October 14

Analysis: The Thorny Truth About Socially Responsible Investing


It’s easier than ever to invest ethically — or, at least, to be told by marketers you are. Whether you’re actually doing it is harder to figure out.

Investors have become eager to put their money toward good in recent years. In 2020, assets under management using sustainable investing strategies in the United States reached $17.1 trillion, according to a report from the Forum for Sustainable and Responsible Investing. That’s one of every three dollars under professional management in the country. Investments that consider environmental, social, and governance factors— or ESG — are gaining more public attention, too. There are over 800 registered investment companies with ESG assets.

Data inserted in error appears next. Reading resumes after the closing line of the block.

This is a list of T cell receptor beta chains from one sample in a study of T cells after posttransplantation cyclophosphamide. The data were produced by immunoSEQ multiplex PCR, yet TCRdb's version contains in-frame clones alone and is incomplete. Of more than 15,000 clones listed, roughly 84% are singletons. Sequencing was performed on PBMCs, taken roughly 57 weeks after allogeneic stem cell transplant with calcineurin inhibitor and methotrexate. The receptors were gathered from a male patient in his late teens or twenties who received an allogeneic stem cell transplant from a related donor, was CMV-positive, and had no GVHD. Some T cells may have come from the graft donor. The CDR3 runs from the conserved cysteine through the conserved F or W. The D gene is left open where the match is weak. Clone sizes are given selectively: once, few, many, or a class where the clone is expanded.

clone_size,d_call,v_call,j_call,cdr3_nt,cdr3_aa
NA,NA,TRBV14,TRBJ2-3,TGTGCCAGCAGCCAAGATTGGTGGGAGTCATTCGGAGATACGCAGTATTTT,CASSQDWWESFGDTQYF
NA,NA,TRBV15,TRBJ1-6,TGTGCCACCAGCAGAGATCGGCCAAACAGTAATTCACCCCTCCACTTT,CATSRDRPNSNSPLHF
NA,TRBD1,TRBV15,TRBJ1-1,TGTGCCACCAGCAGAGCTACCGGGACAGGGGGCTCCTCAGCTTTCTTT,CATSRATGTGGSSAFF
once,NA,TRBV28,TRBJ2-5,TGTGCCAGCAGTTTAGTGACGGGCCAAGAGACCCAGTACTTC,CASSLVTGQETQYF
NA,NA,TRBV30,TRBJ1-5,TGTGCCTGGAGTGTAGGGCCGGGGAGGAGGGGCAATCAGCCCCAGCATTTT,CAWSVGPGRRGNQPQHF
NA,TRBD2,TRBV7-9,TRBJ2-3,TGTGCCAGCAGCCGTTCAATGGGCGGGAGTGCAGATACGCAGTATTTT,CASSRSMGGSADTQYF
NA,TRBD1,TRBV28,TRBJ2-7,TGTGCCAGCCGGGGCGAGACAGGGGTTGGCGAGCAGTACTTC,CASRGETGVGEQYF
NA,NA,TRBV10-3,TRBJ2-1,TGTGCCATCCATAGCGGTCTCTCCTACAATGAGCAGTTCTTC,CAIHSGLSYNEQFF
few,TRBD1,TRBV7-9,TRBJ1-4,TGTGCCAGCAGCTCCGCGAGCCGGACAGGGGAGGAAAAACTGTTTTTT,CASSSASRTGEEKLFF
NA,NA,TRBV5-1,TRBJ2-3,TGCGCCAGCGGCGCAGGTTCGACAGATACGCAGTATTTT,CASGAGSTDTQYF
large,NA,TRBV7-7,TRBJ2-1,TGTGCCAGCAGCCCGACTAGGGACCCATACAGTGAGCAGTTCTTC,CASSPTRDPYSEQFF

It’s good that the general public, including investors, is trying to pay attention to where money flows. What isn’t so good: Plenty of people think they’re investing in ways that match their values when in reality, they aren’t. It’s really easy to slap the ESG label onto an investment product, likely increase fees on it a little bit, and call it a day. Plenty of big investors claim they’re managing their money in an environmentally friendly, socially responsible way — and assume nobody’s peeking behind the curtain.

“The problem with the financial markets is they’re so big that you can’t possibly affect them by deciding not to own something that’s objectionable,” Fancy said. “In five milliseconds, someone who doesn’t give a shit will go buy it.”

Photo courtesy of Edward Howell.

Source: Vox (link opens in a new window)

corporate social responsibility, global development, impact investing